Pennsylvania leads country in Lyme disease cases

 Excerpted from  the Chicago Tribune  ( Posted: 05/30/2011 ) 

Its culprit is hard to see, but it is demanding your attention.

Lyme disease, which according to most recent figures infected close to 30,000 Americans in 2009, is approaching its peak season — and Pennsylvania leads the country in the number of reported cases.

Transmitted by the bite of a deer tick, Lyme disease and other tick-borne diseases are draining millions of dollars from the health care system and wreaking havoc on the lives of thousands — many of whom struggle for years before they are correctly diagnosed.

“We have seen an expansion in the parts of the state that are impacted by Lyme disease,” said Dr. Stephen Ostroff, acting physician general with the Pennsylvania Department of Health. “The tick is clearly moving away from coastal areas in the Northeast into the interior.”

Lyme disease in the state has grown 78 percent in the past decade, from 2,781 cases to 4,950 cases, according to the Centers for Disease Control and Prevention. In Pennsylvania, areas that were spared in the past are becoming havens for the infection. Lehigh, Northampton and Monroe counties have all experienced an increase in cases over the past five years.

There are several reasons for the spike. Some attribute it to an increase in the white-tail deer population and the movement of more people to rural areas. Rodents, particularly white-footed mice, play a role in the spread of the bacteria. Changes in the way the information has been collected over the years have also affected the numbers, but Ostroff says the increase is real.

Bethlehem resident Nancy Nicolaou says she was bitten by a tick while doing yard work at a family property in Ocean Gate, N.J. She developed a rash, but it did not resemble the traditional oval-shaped bull’s-eye — the usual indicator of Lyme infection. She tested negative for the bacteria multiple times before drawing a positive. Nicolaou was diagnosed with multiple sclerosis and treated for several years. The incorrect diagnosis, she says, left her disabled, unable to work and with mounting health-care bills.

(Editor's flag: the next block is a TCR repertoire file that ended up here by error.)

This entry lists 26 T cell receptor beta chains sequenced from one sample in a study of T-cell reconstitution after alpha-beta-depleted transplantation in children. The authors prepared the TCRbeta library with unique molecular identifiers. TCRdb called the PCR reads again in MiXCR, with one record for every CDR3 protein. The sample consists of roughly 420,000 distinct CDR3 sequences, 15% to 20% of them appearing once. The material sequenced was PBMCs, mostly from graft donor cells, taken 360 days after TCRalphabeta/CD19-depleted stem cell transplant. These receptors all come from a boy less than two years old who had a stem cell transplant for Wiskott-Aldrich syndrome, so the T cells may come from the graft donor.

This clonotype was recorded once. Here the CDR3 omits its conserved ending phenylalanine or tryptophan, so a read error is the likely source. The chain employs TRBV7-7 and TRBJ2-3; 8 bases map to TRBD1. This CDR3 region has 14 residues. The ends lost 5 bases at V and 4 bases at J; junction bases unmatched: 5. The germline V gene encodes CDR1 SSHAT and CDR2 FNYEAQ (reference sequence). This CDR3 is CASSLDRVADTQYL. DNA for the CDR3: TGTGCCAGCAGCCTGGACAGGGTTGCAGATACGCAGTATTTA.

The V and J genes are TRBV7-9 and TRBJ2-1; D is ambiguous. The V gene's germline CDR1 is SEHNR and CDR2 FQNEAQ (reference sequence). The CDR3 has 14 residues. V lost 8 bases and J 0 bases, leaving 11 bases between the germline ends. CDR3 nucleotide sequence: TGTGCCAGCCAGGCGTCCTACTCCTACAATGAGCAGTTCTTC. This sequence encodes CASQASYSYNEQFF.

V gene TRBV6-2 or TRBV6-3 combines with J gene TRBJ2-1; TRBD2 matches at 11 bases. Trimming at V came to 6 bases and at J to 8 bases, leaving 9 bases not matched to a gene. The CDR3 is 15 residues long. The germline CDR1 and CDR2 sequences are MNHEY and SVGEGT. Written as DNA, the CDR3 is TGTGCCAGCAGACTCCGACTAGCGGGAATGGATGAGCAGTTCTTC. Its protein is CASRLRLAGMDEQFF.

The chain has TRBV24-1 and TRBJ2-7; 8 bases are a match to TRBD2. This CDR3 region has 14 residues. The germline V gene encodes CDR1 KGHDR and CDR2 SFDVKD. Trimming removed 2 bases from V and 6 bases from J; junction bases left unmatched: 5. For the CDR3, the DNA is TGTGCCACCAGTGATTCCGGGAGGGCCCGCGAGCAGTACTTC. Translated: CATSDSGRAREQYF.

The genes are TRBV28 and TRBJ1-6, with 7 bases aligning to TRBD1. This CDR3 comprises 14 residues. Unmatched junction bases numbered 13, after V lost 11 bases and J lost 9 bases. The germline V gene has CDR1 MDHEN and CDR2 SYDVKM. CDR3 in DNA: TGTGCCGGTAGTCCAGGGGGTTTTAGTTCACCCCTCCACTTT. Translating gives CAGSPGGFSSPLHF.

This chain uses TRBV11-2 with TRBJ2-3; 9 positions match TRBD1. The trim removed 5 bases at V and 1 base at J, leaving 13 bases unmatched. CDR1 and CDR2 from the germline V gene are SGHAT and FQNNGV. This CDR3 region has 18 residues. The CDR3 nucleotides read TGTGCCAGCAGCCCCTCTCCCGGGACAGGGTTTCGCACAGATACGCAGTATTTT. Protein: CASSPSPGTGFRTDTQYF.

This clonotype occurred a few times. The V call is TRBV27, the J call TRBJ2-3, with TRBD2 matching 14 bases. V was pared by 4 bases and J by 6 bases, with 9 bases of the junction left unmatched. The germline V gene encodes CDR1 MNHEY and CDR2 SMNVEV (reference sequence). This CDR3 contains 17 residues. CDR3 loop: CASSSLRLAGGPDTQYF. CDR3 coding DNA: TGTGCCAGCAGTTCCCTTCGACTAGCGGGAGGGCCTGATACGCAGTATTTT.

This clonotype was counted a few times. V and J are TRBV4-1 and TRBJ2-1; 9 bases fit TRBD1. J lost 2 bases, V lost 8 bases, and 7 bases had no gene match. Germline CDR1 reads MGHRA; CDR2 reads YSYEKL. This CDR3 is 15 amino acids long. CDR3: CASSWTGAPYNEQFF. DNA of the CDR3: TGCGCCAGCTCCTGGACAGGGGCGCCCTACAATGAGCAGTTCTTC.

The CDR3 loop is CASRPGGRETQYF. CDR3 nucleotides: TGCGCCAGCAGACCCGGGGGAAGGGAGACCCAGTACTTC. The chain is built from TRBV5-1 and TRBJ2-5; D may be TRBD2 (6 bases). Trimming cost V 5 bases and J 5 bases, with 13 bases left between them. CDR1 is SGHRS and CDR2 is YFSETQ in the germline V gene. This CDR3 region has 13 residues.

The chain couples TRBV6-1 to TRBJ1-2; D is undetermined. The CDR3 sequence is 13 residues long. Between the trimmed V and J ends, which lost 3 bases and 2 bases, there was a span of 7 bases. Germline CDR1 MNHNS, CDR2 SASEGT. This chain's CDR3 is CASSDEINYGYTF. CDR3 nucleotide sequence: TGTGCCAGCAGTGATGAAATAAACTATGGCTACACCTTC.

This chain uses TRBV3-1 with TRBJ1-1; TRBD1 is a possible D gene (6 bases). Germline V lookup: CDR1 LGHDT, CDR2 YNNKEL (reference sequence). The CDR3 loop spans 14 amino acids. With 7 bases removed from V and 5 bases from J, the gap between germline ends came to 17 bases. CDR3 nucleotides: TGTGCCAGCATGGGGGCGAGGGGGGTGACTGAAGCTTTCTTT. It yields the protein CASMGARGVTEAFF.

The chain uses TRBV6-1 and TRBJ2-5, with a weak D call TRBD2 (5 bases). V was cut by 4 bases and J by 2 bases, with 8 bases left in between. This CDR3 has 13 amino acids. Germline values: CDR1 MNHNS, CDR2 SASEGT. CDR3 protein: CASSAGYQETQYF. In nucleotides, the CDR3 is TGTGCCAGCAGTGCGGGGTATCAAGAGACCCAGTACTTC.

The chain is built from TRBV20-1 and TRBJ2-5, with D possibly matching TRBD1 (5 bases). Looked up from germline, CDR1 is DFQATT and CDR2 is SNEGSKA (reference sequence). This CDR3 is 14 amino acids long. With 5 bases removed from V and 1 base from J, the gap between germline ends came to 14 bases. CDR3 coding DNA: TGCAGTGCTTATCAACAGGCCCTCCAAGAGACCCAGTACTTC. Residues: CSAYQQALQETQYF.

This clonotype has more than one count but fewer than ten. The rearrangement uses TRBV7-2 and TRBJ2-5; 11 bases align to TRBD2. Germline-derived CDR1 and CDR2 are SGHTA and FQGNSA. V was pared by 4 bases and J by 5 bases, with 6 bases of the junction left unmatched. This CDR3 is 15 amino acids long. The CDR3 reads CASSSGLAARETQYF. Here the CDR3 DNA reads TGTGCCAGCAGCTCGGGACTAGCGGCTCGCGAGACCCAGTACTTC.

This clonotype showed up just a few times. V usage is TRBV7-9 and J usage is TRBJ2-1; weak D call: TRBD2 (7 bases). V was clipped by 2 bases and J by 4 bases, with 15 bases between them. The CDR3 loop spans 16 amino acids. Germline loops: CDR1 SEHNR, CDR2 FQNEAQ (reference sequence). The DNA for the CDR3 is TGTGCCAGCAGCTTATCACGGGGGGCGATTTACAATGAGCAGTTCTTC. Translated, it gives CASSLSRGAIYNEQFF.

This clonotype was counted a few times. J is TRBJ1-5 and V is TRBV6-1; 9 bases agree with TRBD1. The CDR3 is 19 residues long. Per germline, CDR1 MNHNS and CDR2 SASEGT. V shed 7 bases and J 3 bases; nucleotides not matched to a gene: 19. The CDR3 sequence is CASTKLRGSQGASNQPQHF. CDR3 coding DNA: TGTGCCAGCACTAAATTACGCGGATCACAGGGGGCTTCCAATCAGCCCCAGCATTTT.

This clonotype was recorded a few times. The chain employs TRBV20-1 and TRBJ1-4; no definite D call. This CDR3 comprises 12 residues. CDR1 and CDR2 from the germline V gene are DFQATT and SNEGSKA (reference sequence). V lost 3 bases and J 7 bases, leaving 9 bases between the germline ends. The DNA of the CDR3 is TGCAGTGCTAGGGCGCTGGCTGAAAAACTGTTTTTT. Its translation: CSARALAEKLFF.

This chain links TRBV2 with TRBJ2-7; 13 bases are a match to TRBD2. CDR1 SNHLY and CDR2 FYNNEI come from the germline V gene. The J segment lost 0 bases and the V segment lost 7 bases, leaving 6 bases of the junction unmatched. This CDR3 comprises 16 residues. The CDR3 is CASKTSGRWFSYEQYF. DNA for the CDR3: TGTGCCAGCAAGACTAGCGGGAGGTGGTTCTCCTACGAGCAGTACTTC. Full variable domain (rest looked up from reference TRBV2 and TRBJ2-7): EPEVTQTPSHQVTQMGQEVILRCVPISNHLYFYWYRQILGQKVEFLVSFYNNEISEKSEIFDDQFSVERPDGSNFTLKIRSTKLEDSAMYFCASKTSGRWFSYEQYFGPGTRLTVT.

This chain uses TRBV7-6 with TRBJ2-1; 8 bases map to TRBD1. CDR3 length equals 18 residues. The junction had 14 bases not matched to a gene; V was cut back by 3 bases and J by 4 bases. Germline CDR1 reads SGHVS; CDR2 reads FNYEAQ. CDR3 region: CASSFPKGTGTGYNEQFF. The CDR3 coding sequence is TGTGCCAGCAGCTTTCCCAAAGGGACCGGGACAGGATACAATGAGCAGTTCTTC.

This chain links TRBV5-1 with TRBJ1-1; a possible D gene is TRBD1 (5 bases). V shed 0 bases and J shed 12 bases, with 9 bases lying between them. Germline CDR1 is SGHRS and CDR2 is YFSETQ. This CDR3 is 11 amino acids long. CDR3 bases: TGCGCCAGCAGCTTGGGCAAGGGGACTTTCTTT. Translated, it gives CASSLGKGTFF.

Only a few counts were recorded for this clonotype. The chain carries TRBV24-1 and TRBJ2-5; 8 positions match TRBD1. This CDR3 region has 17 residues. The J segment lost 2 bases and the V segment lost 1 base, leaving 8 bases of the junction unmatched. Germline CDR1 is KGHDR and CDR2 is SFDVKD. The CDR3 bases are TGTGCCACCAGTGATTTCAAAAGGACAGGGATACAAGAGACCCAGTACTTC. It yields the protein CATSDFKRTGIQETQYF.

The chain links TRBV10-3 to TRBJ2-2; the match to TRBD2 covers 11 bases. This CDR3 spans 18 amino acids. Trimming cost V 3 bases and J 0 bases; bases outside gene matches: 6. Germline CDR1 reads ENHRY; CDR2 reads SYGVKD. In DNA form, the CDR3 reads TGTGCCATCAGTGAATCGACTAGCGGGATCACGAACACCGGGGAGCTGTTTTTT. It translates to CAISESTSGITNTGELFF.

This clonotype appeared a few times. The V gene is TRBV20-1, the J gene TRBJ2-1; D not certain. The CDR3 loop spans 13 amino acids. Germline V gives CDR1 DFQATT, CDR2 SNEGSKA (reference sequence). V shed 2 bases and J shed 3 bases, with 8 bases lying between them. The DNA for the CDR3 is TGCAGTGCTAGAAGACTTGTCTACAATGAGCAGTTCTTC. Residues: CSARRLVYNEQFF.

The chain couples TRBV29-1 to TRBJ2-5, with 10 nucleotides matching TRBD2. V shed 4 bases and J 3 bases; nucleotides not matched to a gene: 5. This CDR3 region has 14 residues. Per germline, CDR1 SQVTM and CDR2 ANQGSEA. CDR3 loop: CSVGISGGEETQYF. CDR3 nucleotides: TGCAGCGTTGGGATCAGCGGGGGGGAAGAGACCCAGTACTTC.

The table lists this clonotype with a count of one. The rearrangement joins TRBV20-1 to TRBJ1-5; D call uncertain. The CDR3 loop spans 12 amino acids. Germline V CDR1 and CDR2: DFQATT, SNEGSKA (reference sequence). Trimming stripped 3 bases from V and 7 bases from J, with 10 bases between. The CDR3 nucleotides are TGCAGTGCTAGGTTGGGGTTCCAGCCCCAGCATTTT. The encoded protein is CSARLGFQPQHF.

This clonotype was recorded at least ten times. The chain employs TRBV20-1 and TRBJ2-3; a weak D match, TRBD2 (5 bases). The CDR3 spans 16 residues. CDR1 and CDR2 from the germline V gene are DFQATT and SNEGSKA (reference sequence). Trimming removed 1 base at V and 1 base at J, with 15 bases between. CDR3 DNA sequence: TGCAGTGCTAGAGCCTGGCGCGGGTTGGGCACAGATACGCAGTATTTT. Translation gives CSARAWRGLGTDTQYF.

By then she had developed bladder problems, numbness in one side of her body and encephalitis.

“It felt like a bomb went off in my body,” Nicolaou said.

Notorious in medical circles as a great imitator, Lyme disease is particularly difficult to identify because its symptoms mirror other conditions like multiple sclerosis and fibromyalgia. Its common tests are not completely reliable. Doctors must often depend on their clinical suspicions to identify the disease. Some opt to begin treating patients with antibiotics before the Lyme test comes back positive. Patients who are treated proactively may never test positive for Lyme disease.

Those who are not diagnosed early can develop a constellation of problems that range from rashes and fatigue to migratory joint pain, cardiac disorders, changes in personality and neurological ailments such as meningitis, temporary paralysis of one side of the face, tingling and numbness.

When caught early, the disease is usually cured with antibiotics, but it can be devastating for those who are left untreated for a long time.

For the complete article:,0,7042341.story

~ by Rob on June 1, 2011.

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